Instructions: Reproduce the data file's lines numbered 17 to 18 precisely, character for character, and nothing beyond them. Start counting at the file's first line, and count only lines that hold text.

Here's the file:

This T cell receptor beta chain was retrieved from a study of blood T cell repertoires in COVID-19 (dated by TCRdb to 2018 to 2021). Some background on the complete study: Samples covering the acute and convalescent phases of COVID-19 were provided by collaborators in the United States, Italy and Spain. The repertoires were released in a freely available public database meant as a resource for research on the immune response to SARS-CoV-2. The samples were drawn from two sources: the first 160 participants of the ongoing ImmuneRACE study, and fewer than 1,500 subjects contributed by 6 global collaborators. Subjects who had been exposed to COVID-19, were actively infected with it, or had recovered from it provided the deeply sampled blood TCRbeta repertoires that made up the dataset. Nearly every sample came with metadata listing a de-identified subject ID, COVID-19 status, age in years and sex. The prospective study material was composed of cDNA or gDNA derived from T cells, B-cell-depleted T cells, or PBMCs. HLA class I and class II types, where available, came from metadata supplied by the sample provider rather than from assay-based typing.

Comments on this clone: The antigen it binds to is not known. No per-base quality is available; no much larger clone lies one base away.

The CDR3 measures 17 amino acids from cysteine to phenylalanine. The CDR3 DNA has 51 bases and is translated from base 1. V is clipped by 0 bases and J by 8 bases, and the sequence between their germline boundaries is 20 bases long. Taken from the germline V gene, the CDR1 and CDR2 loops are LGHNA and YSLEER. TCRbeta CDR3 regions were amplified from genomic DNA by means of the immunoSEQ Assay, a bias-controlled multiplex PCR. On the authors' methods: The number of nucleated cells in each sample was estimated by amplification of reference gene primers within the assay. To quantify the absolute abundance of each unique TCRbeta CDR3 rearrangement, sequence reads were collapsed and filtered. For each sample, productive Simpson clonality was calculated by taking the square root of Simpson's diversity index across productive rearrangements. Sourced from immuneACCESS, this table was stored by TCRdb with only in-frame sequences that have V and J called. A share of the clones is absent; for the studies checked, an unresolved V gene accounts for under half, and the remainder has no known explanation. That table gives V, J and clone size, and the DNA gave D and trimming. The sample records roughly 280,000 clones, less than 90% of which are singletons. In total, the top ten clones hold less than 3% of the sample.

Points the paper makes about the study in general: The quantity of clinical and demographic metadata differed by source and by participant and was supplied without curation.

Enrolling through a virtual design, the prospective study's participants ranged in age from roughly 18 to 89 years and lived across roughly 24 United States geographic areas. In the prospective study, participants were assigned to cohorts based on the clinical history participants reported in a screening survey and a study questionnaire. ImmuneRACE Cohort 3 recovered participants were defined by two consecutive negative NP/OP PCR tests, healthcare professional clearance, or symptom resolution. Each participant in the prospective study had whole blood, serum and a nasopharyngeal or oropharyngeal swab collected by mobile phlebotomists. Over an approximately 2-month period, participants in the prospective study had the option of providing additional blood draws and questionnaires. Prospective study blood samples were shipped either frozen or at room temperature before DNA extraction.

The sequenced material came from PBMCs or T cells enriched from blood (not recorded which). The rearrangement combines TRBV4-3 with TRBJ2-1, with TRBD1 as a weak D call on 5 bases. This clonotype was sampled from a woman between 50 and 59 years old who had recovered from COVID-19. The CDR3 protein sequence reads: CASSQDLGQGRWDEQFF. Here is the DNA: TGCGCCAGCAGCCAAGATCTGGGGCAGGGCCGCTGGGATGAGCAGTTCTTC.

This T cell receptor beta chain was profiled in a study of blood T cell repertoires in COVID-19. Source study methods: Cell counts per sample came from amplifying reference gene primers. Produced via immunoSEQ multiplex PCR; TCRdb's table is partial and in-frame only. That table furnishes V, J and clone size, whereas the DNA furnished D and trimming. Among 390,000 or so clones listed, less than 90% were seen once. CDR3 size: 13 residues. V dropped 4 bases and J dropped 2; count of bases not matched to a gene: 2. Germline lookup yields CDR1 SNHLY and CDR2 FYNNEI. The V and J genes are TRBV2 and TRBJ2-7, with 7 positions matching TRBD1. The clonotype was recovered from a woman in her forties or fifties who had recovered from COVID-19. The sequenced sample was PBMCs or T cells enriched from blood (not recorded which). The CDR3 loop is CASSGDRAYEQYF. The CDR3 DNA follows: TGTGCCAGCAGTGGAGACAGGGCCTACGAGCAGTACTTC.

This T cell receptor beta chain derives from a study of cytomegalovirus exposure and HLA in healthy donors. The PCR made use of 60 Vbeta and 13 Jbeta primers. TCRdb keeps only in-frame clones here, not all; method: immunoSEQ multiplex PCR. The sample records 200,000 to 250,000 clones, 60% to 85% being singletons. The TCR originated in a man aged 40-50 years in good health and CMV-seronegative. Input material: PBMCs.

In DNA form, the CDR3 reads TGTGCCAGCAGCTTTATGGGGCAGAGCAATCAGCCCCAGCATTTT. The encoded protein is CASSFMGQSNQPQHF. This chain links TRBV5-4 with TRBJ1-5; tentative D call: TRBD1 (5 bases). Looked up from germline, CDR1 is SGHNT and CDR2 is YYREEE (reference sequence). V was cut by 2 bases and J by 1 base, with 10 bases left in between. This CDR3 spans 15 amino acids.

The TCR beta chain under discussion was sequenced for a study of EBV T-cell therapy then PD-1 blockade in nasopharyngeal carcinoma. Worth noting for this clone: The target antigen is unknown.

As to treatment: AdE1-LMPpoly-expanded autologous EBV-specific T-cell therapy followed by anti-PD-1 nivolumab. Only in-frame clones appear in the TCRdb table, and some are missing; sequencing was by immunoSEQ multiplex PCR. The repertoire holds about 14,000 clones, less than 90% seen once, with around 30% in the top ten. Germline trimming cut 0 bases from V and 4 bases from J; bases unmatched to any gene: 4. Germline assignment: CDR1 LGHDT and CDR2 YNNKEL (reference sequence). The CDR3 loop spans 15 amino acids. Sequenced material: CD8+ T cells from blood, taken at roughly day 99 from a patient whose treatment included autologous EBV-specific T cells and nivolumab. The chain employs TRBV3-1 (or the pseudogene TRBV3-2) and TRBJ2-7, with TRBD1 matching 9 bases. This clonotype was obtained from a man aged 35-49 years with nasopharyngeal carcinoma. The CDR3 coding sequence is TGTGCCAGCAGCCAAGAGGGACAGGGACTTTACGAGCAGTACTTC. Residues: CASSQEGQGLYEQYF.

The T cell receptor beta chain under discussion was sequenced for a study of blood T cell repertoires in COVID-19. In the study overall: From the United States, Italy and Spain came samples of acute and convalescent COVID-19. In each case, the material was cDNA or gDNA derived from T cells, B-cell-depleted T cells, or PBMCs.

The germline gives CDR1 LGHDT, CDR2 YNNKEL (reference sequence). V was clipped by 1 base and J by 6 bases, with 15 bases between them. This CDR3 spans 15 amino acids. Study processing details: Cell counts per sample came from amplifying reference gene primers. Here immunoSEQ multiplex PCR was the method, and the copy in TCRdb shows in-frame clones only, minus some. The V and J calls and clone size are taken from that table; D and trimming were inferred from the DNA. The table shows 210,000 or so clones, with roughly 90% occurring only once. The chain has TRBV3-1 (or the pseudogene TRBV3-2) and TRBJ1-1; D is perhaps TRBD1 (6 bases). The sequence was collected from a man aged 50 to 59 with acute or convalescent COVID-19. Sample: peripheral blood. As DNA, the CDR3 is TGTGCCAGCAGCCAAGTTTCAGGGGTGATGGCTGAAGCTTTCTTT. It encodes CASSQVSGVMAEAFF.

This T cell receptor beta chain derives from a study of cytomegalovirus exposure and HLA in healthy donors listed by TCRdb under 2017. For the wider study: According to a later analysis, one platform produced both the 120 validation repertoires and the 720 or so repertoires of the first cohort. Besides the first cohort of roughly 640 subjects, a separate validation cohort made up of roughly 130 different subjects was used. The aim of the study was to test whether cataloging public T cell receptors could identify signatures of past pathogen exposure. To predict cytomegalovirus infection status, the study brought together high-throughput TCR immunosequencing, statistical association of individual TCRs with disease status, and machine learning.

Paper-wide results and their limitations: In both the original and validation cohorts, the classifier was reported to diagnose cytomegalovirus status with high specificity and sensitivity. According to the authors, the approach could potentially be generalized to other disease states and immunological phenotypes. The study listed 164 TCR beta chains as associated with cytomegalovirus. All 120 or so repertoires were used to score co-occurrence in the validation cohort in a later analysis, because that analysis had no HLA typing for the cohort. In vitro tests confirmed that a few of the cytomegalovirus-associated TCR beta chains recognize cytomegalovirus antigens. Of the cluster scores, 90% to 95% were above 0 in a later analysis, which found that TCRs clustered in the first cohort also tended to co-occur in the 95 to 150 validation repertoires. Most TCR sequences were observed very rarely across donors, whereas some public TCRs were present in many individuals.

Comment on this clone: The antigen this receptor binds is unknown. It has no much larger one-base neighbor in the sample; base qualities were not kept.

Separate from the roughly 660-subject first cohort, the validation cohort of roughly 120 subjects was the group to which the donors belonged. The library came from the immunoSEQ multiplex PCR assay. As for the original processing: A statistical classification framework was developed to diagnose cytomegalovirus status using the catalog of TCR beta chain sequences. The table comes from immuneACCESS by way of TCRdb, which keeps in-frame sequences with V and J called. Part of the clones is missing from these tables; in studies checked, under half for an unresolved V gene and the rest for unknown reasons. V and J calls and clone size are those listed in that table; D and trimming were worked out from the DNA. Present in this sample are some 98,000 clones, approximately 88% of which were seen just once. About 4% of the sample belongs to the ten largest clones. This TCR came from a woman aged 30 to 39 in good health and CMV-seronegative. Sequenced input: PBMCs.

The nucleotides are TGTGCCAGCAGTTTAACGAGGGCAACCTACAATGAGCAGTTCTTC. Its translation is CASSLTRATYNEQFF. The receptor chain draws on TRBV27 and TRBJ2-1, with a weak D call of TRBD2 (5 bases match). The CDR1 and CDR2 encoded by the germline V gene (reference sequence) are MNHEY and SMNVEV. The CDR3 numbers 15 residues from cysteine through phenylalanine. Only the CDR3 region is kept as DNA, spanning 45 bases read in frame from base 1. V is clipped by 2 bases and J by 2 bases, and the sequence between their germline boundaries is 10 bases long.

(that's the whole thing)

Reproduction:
Separate from the roughly 660-subject first cohort, the validation cohort of roughly 120 subjects was the group to which the donors belonged. The library came from the immunoSEQ multiplex PCR assay. As for the original processing: A statistical classification framework was developed to diagnose cytomegalovirus status using the catalog of TCR beta chain sequences. The table comes from immuneACCESS by way of TCRdb, which keeps in-frame sequences with V and J called. Part of the clones is missing from these tables; in studies checked, under half for an unresolved V gene and the rest for unknown reasons. V and J calls and clone size are those listed in that table; D and trimming were worked out from the DNA. Present in this sample are some 98,000 clones, approximately 88% of which were seen just once. About 4% of the sample belongs to the ten largest clones. This TCR came from a woman aged 30 to 39 in good health and CMV-seronegative. Sequenced input: PBMCs.

The nucleotides are TGTGCCAGCAGTTTAACGAGGGCAACCTACAATGAGCAGTTCTTC. Its translation is CASSLTRATYNEQFF. The receptor chain draws on TRBV27 and TRBJ2-1, with a weak D call of TRBD2 (5 bases match). The CDR1 and CDR2 encoded by the germline V gene (reference sequence) are MNHEY and SMNVEV. The CDR3 numbers 15 residues from cysteine through phenylalanine. Only the CDR3 region is kept as DNA, spanning 45 bases read in frame from base 1. V is clipped by 2 bases and J by 2 bases, and the sequence between their germline boundaries is 10 bases long.